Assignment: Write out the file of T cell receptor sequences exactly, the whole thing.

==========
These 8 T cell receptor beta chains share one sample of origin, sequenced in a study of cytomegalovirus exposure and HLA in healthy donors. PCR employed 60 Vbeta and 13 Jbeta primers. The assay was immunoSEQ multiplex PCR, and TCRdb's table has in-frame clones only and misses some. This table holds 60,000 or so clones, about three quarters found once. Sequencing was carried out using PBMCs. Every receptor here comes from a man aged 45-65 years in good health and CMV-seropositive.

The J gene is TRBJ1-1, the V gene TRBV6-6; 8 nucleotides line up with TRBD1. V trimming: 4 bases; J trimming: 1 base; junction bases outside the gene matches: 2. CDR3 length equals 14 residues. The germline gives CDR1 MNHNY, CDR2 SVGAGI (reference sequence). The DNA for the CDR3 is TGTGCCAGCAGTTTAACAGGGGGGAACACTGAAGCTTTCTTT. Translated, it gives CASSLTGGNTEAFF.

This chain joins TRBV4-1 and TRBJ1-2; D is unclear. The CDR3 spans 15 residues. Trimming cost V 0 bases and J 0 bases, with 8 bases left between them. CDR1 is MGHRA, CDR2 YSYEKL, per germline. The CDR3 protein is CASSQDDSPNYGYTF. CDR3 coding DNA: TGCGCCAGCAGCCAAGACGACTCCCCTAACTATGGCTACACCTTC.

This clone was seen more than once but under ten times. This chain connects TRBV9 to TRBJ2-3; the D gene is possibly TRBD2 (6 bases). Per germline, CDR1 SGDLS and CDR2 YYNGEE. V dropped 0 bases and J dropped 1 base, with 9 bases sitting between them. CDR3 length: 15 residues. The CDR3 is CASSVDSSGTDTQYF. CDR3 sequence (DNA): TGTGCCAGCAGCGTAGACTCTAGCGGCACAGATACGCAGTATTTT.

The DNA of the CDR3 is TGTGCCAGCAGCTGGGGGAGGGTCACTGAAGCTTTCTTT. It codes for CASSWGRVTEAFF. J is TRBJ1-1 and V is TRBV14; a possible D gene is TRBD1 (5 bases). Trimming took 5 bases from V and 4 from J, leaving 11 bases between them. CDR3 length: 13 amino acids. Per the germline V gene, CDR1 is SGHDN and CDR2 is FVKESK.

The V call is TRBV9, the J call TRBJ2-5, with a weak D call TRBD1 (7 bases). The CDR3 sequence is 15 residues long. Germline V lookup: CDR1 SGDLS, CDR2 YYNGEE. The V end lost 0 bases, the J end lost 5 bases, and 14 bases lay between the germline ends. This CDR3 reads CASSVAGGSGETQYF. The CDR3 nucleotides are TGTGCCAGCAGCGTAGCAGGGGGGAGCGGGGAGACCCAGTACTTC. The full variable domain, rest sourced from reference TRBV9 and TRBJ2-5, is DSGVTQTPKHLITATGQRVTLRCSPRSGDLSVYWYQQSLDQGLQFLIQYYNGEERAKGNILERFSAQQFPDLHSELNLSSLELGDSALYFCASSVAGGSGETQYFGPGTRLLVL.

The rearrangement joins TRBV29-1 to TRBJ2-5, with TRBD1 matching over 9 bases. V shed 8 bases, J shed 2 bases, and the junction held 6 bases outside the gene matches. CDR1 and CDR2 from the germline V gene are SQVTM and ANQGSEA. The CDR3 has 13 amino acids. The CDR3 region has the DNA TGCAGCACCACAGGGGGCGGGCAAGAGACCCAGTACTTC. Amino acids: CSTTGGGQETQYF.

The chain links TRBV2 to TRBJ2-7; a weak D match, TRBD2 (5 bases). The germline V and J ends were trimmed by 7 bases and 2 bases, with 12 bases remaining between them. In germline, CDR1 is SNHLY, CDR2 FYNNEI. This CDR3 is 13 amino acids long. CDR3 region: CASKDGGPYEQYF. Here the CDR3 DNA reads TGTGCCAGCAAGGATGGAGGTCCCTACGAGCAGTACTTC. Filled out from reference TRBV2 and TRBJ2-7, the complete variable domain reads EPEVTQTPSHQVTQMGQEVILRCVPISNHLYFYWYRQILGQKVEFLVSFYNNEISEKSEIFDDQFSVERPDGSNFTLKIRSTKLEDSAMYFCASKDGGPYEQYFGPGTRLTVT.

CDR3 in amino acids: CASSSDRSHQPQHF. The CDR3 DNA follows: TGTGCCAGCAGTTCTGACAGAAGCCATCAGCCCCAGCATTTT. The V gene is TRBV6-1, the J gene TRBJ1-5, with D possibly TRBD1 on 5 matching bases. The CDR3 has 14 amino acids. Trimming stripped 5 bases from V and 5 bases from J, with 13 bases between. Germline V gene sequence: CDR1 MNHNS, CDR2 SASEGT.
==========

These 8 T cell receptor beta chains share one sample of origin, sequenced in a study of cytomegalovirus exposure and HLA in healthy donors. PCR employed 60 Vbeta and 13 Jbeta primers. The assay was immunoSEQ multiplex PCR, and TCRdb's table has in-frame clones only and misses some. This table holds 60,000 or so clones, about three quarters found once. Sequencing was carried out using PBMCs. Every receptor here comes from a man aged 45-65 years in good health and CMV-seropositive.

The J gene is TRBJ1-1, the V gene TRBV6-6; 8 nucleotides line up with TRBD1. V trimming: 4 bases; J trimming: 1 base; junction bases outside the gene matches: 2. CDR3 length equals 14 residues. The germline gives CDR1 MNHNY, CDR2 SVGAGI (reference sequence). The DNA for the CDR3 is TGTGCCAGCAGTTTAACAGGGGGGAACACTGAAGCTTTCTTT. Translated, it gives CASSLTGGNTEAFF.

This chain joins TRBV4-1 and TRBJ1-2; D is unclear. The CDR3 spans 15 residues. Trimming cost V 0 bases and J 0 bases, with 8 bases left between them. CDR1 is MGHRA, CDR2 YSYEKL, per germline. The CDR3 protein is CASSQDDSPNYGYTF. CDR3 coding DNA: TGCGCCAGCAGCCAAGACGACTCCCCTAACTATGGCTACACCTTC.

This clone was seen more than once but under ten times. This chain connects TRBV9 to TRBJ2-3; the D gene is possibly TRBD2 (6 bases). Per germline, CDR1 SGDLS and CDR2 YYNGEE. V dropped 0 bases and J dropped 1 base, with 9 bases sitting between them. CDR3 length: 15 residues. The CDR3 is CASSVDSSGTDTQYF. CDR3 sequence (DNA): TGTGCCAGCAGCGTAGACTCTAGCGGCACAGATACGCAGTATTTT.

The DNA of the CDR3 is TGTGCCAGCAGCTGGGGGAGGGTCACTGAAGCTTTCTTT. It codes for CASSWGRVTEAFF. J is TRBJ1-1 and V is TRBV14; a possible D gene is TRBD1 (5 bases). Trimming took 5 bases from V and 4 from J, leaving 11 bases between them. CDR3 length: 13 amino acids. Per the germline V gene, CDR1 is SGHDN and CDR2 is FVKESK.

The V call is TRBV9, the J call TRBJ2-5, with a weak D call TRBD1 (7 bases). The CDR3 sequence is 15 residues long. Germline V lookup: CDR1 SGDLS, CDR2 YYNGEE. The V end lost 0 bases, the J end lost 5 bases, and 14 bases lay between the germline ends. This CDR3 reads CASSVAGGSGETQYF. The CDR3 nucleotides are TGTGCCAGCAGCGTAGCAGGGGGGAGCGGGGAGACCCAGTACTTC. The full variable domain, rest sourced from reference TRBV9 and TRBJ2-5, is DSGVTQTPKHLITATGQRVTLRCSPRSGDLSVYWYQQSLDQGLQFLIQYYNGEERAKGNILERFSAQQFPDLHSELNLSSLELGDSALYFCASSVAGGSGETQYFGPGTRLLVL.

The rearrangement joins TRBV29-1 to TRBJ2-5, with TRBD1 matching over 9 bases. V shed 8 bases, J shed 2 bases, and the junction held 6 bases outside the gene matches. CDR1 and CDR2 from the germline V gene are SQVTM and ANQGSEA. The CDR3 has 13 amino acids. The CDR3 region has the DNA TGCAGCACCACAGGGGGCGGGCAAGAGACCCAGTACTTC. Amino acids: CSTTGGGQETQYF.

The chain links TRBV2 to TRBJ2-7; a weak D match, TRBD2 (5 bases). The germline V and J ends were trimmed by 7 bases and 2 bases, with 12 bases remaining between them. In germline, CDR1 is SNHLY, CDR2 FYNNEI. This CDR3 is 13 amino acids long. CDR3 region: CASKDGGPYEQYF. Here the CDR3 DNA reads TGTGCCAGCAAGGATGGAGGTCCCTACGAGCAGTACTTC. Filled out from reference TRBV2 and TRBJ2-7, the complete variable domain reads EPEVTQTPSHQVTQMGQEVILRCVPISNHLYFYWYRQILGQKVEFLVSFYNNEISEKSEIFDDQFSVERPDGSNFTLKIRSTKLEDSAMYFCASKDGGPYEQYFGPGTRLTVT.

CDR3 in amino acids: CASSSDRSHQPQHF. The CDR3 DNA follows: TGTGCCAGCAGTTCTGACAGAAGCCATCAGCCCCAGCATTTT. The V gene is TRBV6-1, the J gene TRBJ1-5, with D possibly TRBD1 on 5 matching bases. The CDR3 has 14 amino acids. Trimming stripped 5 bases from V and 5 bases from J, with 13 bases between. Germline V gene sequence: CDR1 MNHNS, CDR2 SASEGT.